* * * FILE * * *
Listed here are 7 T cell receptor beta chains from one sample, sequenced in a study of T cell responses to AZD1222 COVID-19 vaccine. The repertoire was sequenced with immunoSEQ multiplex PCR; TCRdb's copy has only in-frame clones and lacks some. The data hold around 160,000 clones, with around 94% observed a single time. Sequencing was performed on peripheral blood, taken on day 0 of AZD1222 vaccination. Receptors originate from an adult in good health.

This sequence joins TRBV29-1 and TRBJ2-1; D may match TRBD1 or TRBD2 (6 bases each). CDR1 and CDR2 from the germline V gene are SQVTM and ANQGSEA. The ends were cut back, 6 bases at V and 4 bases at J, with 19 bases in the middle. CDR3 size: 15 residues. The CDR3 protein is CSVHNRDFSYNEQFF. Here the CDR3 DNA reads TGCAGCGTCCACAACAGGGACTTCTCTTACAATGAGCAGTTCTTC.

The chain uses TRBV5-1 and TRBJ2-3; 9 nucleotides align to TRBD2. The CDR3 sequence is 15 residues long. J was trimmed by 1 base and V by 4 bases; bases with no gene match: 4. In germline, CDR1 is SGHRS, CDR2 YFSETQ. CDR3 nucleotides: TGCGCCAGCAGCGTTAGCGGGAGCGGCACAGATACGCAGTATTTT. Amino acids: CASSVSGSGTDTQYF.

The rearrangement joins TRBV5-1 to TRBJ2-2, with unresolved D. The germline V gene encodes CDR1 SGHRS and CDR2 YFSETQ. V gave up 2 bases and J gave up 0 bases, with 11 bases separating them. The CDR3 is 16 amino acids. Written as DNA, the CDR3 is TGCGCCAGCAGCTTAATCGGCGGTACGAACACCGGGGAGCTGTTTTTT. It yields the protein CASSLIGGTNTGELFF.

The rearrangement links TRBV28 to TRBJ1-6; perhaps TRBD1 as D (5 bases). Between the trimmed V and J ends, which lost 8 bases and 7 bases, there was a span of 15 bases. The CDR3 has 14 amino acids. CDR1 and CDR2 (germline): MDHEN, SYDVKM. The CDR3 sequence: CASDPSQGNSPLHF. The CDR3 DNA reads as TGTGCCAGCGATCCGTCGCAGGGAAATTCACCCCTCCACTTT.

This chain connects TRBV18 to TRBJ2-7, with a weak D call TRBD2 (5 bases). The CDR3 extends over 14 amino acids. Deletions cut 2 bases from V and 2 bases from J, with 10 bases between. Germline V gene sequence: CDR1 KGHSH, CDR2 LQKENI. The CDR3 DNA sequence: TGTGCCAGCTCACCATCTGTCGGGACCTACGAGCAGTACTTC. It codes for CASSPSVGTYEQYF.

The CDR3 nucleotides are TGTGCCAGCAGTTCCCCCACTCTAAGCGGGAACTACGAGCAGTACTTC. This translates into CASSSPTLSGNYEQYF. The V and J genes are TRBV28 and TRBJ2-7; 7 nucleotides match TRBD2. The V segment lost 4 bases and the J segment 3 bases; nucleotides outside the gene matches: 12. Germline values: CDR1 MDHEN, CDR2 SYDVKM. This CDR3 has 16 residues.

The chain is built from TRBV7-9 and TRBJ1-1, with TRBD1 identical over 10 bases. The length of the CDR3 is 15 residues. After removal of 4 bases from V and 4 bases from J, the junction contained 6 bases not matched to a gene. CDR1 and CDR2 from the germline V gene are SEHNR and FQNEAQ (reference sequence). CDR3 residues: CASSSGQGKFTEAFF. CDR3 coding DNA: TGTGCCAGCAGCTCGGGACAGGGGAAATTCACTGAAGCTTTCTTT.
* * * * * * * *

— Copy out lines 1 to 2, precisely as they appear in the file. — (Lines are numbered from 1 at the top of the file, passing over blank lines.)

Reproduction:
Listed here are 7 T cell receptor beta chains from one sample, sequenced in a study of T cell responses to AZD1222 COVID-19 vaccine. The repertoire was sequenced with immunoSEQ multiplex PCR; TCRdb's copy has only in-frame clones and lacks some. The data hold around 160,000 clones, with around 94% observed a single time. Sequencing was performed on peripheral blood, taken on day 0 of AZD1222 vaccination. Receptors originate from an adult in good health.

This sequence joins TRBV29-1 and TRBJ2-1; D may match TRBD1 or TRBD2 (6 bases each). CDR1 and CDR2 from the germline V gene are SQVTM and ANQGSEA. The ends were cut back, 6 bases at V and 4 bases at J, with 19 bases in the middle. CDR3 size: 15 residues. The CDR3 protein is CSVHNRDFSYNEQFF. Here the CDR3 DNA reads TGCAGCGTCCACAACAGGGACTTCTCTTACAATGAGCAGTTCTTC.